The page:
"There's a clear cause and effect here that is as neat and predictable as a law of physics: As government expands, liberty contracts."
-President Ronald Reagan
On September 25, 2009, Rep. Barney Frank (D-MA) distributed a modified version of H.R. 3126, the Consumer Financial Protection Agency Act. The goal of the new proposal was to address the original proposal's shortcomings-the limitation to credit products, excessive compliance and litigation costs, the creation of a powerful and intrusive new government bureaucracy with broad jurisdiction, and the undermining of safe and sound regulation. However, the changes fall far short of completing the goal.
ISSUES OF CONCERN
Concentrates Power: Like the original CFPA proposal, the modified proposal would grant exclusive rulemaking and examination authority for the consumer protection provisions of at least 13 existing federal consumer protection laws. In a July 20, 2009 letter sent to the Chairman and Ranking Member of the Financial Services Committee, twenty-three trade associations, including the U.S. Chamber of Commerce and the Business Roundtable, expressed concern about the power of the proposed agency. The letter stated, "The scope of the legislation is very broad, granting unprecedented power and authority to a new agency with very few checks on that agency's power."
Expands Government's Jurisdiction: The CFPA would have jurisdiction over ANY financial activity, product or service to be used by a consumer. Note: The definition of "any activity" is to be determined by the agency, which gives it the authority to expand its jurisdiction at will and without congressional approval. The term would include, among other things, the following activities: leases, financial custodial services, investment advice, and any other activity the Director defines by regulation. The proposal's definition of a "covered person" would give the CFPA jurisdiction over anyone who engages "directly or indirectly in a financial activity" or "provides a material service" to anyone who engages in a financial activity. On September 30, 2009, the U.S. Chamber of Commerce, the world's largest business federation, testified, "The scope of H.R. 3126 as introduced is sweeping, giving the CFPA authority to regulate businesses and professionals far beyond traditional consumer finance...Unfortunately, the revised bill does not solve the problems created by the underlying bill's expansive approach."
Jeopardizes Safety and Soundness Regulation: The CFPA would separate the regulation of protecting consumers from ensuring safety and soundness, creating a conflict between numerous existing agencies. Agencies need the ability to consider safety and soundness, consumer protection and product approval together to ensure that a balance is achieved and neither responsibility is jeopardized. On September 30, 2009, a representative of the Independent Community Bankers of America testified, "[A]llowing consumer protection to trump safety and soundness is a dangerous precedent. Bank regulators have expertise in balancing safe and sound operation with the need to provide consumers information..."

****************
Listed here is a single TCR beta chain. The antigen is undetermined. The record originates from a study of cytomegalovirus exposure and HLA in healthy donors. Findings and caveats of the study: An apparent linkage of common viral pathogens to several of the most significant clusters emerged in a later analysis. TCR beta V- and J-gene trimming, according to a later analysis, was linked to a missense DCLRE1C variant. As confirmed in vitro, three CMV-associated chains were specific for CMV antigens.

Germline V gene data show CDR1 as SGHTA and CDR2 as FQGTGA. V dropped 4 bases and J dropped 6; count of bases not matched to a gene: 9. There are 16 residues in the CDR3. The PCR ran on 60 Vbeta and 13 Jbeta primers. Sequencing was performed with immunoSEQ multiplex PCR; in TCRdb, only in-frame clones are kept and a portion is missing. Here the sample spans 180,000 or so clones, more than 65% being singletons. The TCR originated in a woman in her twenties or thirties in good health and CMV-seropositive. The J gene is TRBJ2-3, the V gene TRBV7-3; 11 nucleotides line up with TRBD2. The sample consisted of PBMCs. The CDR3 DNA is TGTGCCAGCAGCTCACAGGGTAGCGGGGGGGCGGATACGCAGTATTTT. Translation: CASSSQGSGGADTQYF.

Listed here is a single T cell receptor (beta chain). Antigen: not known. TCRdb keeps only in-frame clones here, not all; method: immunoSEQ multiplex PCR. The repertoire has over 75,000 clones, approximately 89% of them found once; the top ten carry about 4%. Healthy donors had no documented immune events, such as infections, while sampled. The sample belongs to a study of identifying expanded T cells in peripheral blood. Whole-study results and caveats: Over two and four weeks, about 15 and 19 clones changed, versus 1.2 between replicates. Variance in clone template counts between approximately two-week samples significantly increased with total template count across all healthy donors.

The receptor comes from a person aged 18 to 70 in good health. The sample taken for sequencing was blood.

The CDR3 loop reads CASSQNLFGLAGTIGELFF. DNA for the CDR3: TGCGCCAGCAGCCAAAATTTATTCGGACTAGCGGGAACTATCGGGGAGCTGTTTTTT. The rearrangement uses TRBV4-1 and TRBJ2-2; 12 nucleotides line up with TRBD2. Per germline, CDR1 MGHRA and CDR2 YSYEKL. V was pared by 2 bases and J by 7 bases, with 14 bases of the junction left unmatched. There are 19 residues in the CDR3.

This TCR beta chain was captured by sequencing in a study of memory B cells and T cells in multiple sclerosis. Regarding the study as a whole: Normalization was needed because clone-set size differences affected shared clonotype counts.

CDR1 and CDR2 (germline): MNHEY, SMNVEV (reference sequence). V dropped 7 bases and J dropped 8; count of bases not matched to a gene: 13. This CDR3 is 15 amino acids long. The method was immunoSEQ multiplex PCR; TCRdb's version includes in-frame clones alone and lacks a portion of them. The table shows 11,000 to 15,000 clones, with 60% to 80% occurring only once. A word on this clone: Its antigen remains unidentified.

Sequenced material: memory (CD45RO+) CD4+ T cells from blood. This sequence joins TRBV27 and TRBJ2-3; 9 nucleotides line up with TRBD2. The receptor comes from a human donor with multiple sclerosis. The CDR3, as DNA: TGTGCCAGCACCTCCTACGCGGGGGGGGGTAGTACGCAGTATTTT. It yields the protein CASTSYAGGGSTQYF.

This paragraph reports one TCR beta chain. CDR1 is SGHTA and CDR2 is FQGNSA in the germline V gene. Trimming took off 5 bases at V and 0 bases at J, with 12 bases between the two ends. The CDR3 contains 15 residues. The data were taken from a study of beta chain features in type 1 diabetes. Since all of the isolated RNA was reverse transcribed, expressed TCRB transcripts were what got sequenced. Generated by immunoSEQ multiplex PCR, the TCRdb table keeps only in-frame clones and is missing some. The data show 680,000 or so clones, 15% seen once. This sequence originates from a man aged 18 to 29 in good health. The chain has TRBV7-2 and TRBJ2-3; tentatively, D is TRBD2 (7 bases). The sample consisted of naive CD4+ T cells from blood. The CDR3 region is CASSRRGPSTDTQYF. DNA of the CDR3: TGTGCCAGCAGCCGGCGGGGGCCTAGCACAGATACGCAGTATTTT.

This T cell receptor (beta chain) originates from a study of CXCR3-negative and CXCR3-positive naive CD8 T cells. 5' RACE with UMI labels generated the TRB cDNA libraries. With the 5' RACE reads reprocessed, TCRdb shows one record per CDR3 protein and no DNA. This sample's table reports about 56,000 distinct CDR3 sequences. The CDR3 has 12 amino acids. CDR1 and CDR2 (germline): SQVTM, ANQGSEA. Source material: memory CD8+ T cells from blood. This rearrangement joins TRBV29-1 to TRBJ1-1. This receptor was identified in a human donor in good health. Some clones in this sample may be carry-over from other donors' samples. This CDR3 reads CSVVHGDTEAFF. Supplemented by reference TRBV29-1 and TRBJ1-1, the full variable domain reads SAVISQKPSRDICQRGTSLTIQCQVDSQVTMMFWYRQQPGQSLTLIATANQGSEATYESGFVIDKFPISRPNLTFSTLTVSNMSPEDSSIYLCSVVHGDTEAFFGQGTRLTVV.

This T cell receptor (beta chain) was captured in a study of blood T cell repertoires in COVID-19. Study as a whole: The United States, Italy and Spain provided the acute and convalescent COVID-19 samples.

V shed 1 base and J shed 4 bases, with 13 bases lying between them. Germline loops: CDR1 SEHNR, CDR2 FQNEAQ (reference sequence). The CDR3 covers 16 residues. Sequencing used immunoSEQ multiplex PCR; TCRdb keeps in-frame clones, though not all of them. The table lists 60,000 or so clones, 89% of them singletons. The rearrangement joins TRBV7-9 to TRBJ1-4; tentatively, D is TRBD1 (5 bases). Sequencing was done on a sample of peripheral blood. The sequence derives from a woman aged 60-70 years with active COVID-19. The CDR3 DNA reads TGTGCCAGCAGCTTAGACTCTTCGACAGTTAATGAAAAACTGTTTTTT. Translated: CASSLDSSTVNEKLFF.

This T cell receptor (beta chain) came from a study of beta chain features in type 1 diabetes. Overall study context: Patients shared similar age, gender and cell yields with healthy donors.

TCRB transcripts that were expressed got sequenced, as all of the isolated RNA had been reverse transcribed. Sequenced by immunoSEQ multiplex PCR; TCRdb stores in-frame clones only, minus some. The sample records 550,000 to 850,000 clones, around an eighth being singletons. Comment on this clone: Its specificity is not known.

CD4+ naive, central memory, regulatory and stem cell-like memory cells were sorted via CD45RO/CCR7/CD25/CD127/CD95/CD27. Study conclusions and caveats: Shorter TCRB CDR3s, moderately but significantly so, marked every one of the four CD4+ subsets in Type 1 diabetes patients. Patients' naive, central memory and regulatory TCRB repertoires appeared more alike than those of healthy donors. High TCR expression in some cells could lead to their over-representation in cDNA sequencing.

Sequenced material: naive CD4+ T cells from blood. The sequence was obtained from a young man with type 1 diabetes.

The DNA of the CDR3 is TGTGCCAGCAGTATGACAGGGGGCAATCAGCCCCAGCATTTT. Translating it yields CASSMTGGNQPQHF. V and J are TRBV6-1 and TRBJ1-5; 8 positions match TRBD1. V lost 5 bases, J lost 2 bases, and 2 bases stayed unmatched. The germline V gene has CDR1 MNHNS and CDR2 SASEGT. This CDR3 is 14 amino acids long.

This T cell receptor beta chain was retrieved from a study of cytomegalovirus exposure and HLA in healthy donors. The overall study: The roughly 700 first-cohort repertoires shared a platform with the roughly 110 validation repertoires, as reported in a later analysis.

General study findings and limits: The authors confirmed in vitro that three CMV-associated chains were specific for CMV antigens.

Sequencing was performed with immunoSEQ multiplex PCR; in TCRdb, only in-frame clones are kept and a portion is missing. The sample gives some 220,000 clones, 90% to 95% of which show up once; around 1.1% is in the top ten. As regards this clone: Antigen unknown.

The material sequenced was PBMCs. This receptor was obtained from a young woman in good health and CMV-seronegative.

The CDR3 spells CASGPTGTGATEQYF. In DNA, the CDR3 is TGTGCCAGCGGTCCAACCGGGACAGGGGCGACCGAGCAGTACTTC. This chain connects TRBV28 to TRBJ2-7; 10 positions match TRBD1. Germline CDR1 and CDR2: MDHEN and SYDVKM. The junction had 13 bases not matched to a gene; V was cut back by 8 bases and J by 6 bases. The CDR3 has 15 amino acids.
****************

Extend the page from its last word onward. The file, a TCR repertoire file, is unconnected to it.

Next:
Impedes Innovation and Kills Jobs: While the modified proposal eliminates the explicit requirement to offer "plain vanilla" products, the CFPA would retain broad authority to set sales practices, prevent "unfair, deceptive and abusive" behavior, and impose fair dealing duties. This would guarantee that firms meet the demands of the bureaucrats, rather than consumers. Businesses would have limited credit products to choose from which would limit their options for growth. Again, testimony from the U.S. Chamber of Commerce stated, "The Chamber opposes the CFPA legislation in its current form because it believes the current bill is the wrong way to enhance consumer protection, and it will have significant and harmful unintended consequences for consumers, for the business community and for the overall economy."
Increases the Costs of Credit: The regulations issued by the CFPA would establish a regulatory floor, leaving States free to adopt more stringent regulations. State attorneys general would be authorized to bring actions in federal or State court to enforce applicable State and federal laws, including CFPA regulations. On September 23, 2009, John Dugan, Comptroller of the Currency stated, "[T]he rules would not be uniform; that is, because the Proposal authorizes States to adopt different rules, there could be fifty different standards that apply to providers of a particular product or service, including national banks...[T]hese differences would needlessly raise the cost of compliance, and therefore the cost of consumer products and services."